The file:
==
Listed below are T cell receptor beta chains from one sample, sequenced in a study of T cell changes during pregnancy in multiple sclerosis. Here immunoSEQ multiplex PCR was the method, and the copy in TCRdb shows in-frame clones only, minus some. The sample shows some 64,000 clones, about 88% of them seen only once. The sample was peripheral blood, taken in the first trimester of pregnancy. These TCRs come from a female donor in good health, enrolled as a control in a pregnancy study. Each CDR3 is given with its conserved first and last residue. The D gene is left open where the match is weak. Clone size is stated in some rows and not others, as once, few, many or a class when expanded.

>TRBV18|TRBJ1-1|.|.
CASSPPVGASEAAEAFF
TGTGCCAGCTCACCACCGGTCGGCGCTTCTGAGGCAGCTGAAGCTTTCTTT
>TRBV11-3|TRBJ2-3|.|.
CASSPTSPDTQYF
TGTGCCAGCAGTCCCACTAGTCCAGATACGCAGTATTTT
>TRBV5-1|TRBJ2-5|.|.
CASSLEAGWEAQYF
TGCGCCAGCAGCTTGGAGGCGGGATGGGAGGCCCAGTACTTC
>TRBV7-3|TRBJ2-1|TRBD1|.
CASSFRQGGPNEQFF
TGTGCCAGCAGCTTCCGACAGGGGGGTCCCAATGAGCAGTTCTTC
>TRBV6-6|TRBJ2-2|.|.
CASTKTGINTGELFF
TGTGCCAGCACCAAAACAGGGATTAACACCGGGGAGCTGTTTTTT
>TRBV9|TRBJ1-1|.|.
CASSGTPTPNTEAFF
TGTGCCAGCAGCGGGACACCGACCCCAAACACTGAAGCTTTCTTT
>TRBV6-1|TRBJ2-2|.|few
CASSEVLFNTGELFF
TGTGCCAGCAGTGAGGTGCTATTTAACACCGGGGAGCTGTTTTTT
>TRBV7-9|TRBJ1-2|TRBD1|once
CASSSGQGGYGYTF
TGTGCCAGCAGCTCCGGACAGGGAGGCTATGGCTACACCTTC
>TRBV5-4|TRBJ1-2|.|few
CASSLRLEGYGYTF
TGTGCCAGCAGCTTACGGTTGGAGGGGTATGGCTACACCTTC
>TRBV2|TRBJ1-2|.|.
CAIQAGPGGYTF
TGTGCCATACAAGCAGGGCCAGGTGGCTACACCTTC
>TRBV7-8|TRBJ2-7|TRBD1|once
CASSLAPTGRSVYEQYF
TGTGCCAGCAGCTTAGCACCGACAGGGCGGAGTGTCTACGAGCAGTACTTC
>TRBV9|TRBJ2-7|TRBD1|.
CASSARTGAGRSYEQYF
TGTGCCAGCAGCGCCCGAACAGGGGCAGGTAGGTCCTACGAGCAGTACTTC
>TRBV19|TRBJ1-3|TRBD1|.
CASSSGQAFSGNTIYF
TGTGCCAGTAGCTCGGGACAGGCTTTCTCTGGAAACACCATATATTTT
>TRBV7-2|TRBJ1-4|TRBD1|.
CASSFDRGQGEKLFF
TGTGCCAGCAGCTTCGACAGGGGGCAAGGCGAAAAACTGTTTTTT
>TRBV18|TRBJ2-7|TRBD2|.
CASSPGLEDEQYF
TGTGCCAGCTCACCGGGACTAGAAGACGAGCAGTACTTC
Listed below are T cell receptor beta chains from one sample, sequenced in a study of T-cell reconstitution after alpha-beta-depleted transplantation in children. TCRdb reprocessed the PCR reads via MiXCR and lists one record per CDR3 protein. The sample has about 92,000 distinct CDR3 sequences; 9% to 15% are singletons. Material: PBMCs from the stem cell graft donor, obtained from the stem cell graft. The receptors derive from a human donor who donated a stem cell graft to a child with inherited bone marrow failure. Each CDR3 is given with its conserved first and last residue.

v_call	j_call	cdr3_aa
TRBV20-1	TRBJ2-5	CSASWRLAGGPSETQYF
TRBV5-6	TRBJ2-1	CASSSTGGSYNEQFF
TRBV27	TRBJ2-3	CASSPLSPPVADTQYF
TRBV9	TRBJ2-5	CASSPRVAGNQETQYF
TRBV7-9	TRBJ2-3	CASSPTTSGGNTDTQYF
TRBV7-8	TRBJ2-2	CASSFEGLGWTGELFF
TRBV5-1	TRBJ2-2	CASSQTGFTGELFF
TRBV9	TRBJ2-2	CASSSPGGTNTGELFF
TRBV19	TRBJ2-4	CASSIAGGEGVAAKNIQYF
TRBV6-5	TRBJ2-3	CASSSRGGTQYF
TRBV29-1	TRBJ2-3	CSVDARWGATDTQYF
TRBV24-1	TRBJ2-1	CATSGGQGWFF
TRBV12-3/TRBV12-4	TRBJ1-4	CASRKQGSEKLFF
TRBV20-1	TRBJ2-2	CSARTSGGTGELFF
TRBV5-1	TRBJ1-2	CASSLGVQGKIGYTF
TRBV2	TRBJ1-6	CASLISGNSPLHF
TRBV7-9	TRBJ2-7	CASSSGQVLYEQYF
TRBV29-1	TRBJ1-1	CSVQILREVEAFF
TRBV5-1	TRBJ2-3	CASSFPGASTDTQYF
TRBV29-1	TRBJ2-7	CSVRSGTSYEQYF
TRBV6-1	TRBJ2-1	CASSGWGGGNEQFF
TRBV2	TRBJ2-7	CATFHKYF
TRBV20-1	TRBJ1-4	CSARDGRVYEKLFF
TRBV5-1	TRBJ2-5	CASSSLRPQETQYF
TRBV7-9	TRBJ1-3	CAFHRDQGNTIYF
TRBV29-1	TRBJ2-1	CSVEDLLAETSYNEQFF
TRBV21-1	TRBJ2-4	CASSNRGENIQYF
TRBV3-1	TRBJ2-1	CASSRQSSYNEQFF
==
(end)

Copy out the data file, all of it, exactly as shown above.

Listed below are T cell receptor beta chains from one sample, sequenced in a study of T cell changes during pregnancy in multiple sclerosis. Here immunoSEQ multiplex PCR was the method, and the copy in TCRdb shows in-frame clones only, minus some. The sample shows some 64,000 clones, about 88% of them seen only once. The sample was peripheral blood, taken in the first trimester of pregnancy. These TCRs come from a female donor in good health, enrolled as a control in a pregnancy study. Each CDR3 is given with its conserved first and last residue. The D gene is left open where the match is weak. Clone size is stated in some rows and not others, as once, few, many or a class when expanded.

>TRBV18|TRBJ1-1|.|.
CASSPPVGASEAAEAFF
TGTGCCAGCTCACCACCGGTCGGCGCTTCTGAGGCAGCTGAAGCTTTCTTT
>TRBV11-3|TRBJ2-3|.|.
CASSPTSPDTQYF
TGTGCCAGCAGTCCCACTAGTCCAGATACGCAGTATTTT
>TRBV5-1|TRBJ2-5|.|.
CASSLEAGWEAQYF
TGCGCCAGCAGCTTGGAGGCGGGATGGGAGGCCCAGTACTTC
>TRBV7-3|TRBJ2-1|TRBD1|.
CASSFRQGGPNEQFF
TGTGCCAGCAGCTTCCGACAGGGGGGTCCCAATGAGCAGTTCTTC
>TRBV6-6|TRBJ2-2|.|.
CASTKTGINTGELFF
TGTGCCAGCACCAAAACAGGGATTAACACCGGGGAGCTGTTTTTT
>TRBV9|TRBJ1-1|.|.
CASSGTPTPNTEAFF
TGTGCCAGCAGCGGGACACCGACCCCAAACACTGAAGCTTTCTTT
>TRBV6-1|TRBJ2-2|.|few
CASSEVLFNTGELFF
TGTGCCAGCAGTGAGGTGCTATTTAACACCGGGGAGCTGTTTTTT
>TRBV7-9|TRBJ1-2|TRBD1|once
CASSSGQGGYGYTF
TGTGCCAGCAGCTCCGGACAGGGAGGCTATGGCTACACCTTC
>TRBV5-4|TRBJ1-2|.|few
CASSLRLEGYGYTF
TGTGCCAGCAGCTTACGGTTGGAGGGGTATGGCTACACCTTC
>TRBV2|TRBJ1-2|.|.
CAIQAGPGGYTF
TGTGCCATACAAGCAGGGCCAGGTGGCTACACCTTC
>TRBV7-8|TRBJ2-7|TRBD1|once
CASSLAPTGRSVYEQYF
TGTGCCAGCAGCTTAGCACCGACAGGGCGGAGTGTCTACGAGCAGTACTTC
>TRBV9|TRBJ2-7|TRBD1|.
CASSARTGAGRSYEQYF
TGTGCCAGCAGCGCCCGAACAGGGGCAGGTAGGTCCTACGAGCAGTACTTC
>TRBV19|TRBJ1-3|TRBD1|.
CASSSGQAFSGNTIYF
TGTGCCAGTAGCTCGGGACAGGCTTTCTCTGGAAACACCATATATTTT
>TRBV7-2|TRBJ1-4|TRBD1|.
CASSFDRGQGEKLFF
TGTGCCAGCAGCTTCGACAGGGGGCAAGGCGAAAAACTGTTTTTT
>TRBV18|TRBJ2-7|TRBD2|.
CASSPGLEDEQYF
TGTGCCAGCTCACCGGGACTAGAAGACGAGCAGTACTTC
Listed below are T cell receptor beta chains from one sample, sequenced in a study of T-cell reconstitution after alpha-beta-depleted transplantation in children. TCRdb reprocessed the PCR reads via MiXCR and lists one record per CDR3 protein. The sample has about 92,000 distinct CDR3 sequences; 9% to 15% are singletons. Material: PBMCs from the stem cell graft donor, obtained from the stem cell graft. The receptors derive from a human donor who donated a stem cell graft to a child with inherited bone marrow failure. Each CDR3 is given with its conserved first and last residue.

v_call	j_call	cdr3_aa
TRBV20-1	TRBJ2-5	CSASWRLAGGPSETQYF
TRBV5-6	TRBJ2-1	CASSSTGGSYNEQFF
TRBV27	TRBJ2-3	CASSPLSPPVADTQYF
TRBV9	TRBJ2-5	CASSPRVAGNQETQYF
TRBV7-9	TRBJ2-3	CASSPTTSGGNTDTQYF
TRBV7-8	TRBJ2-2	CASSFEGLGWTGELFF
TRBV5-1	TRBJ2-2	CASSQTGFTGELFF
TRBV9	TRBJ2-2	CASSSPGGTNTGELFF
TRBV19	TRBJ2-4	CASSIAGGEGVAAKNIQYF
TRBV6-5	TRBJ2-3	CASSSRGGTQYF
TRBV29-1	TRBJ2-3	CSVDARWGATDTQYF
TRBV24-1	TRBJ2-1	CATSGGQGWFF
TRBV12-3/TRBV12-4	TRBJ1-4	CASRKQGSEKLFF
TRBV20-1	TRBJ2-2	CSARTSGGTGELFF
TRBV5-1	TRBJ1-2	CASSLGVQGKIGYTF
TRBV2	TRBJ1-6	CASLISGNSPLHF
TRBV7-9	TRBJ2-7	CASSSGQVLYEQYF
TRBV29-1	TRBJ1-1	CSVQILREVEAFF
TRBV5-1	TRBJ2-3	CASSFPGASTDTQYF
TRBV29-1	TRBJ2-7	CSVRSGTSYEQYF
TRBV6-1	TRBJ2-1	CASSGWGGGNEQFF
TRBV2	TRBJ2-7	CATFHKYF
TRBV20-1	TRBJ1-4	CSARDGRVYEKLFF
TRBV5-1	TRBJ2-5	CASSSLRPQETQYF
TRBV7-9	TRBJ1-3	CAFHRDQGNTIYF
TRBV29-1	TRBJ2-1	CSVEDLLAETSYNEQFF
TRBV21-1	TRBJ2-4	CASSNRGENIQYF
TRBV3-1	TRBJ2-1	CASSRQSSYNEQFF